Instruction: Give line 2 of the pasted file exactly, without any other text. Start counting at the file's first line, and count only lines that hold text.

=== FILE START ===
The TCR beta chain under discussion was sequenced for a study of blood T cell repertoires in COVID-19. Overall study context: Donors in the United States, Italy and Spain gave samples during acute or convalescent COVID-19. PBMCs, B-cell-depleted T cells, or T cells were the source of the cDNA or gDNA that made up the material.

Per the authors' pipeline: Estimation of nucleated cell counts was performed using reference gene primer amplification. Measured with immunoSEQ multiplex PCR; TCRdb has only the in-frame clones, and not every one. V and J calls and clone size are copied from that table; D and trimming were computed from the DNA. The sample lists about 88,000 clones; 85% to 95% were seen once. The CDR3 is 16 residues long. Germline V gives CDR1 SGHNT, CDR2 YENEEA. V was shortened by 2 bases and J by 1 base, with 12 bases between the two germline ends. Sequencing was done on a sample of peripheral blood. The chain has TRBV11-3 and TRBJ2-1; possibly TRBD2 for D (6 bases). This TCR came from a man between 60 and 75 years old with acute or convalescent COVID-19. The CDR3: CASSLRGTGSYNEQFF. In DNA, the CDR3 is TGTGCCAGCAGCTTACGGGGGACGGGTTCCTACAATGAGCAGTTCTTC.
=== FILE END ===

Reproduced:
Per the authors' pipeline: Estimation of nucleated cell counts was performed using reference gene primer amplification. Measured with immunoSEQ multiplex PCR; TCRdb has only the in-frame clones, and not every one. V and J calls and clone size are copied from that table; D and trimming were computed from the DNA. The sample lists about 88,000 clones; 85% to 95% were seen once. The CDR3 is 16 residues long. Germline V gives CDR1 SGHNT, CDR2 YENEEA. V was shortened by 2 bases and J by 1 base, with 12 bases between the two germline ends. Sequencing was done on a sample of peripheral blood. The chain has TRBV11-3 and TRBJ2-1; possibly TRBD2 for D (6 bases). This TCR came from a man between 60 and 75 years old with acute or convalescent COVID-19. The CDR3: CASSLRGTGSYNEQFF. In DNA, the CDR3 is TGTGCCAGCAGCTTACGGGGGACGGGTTCCTACAATGAGCAGTTCTTC.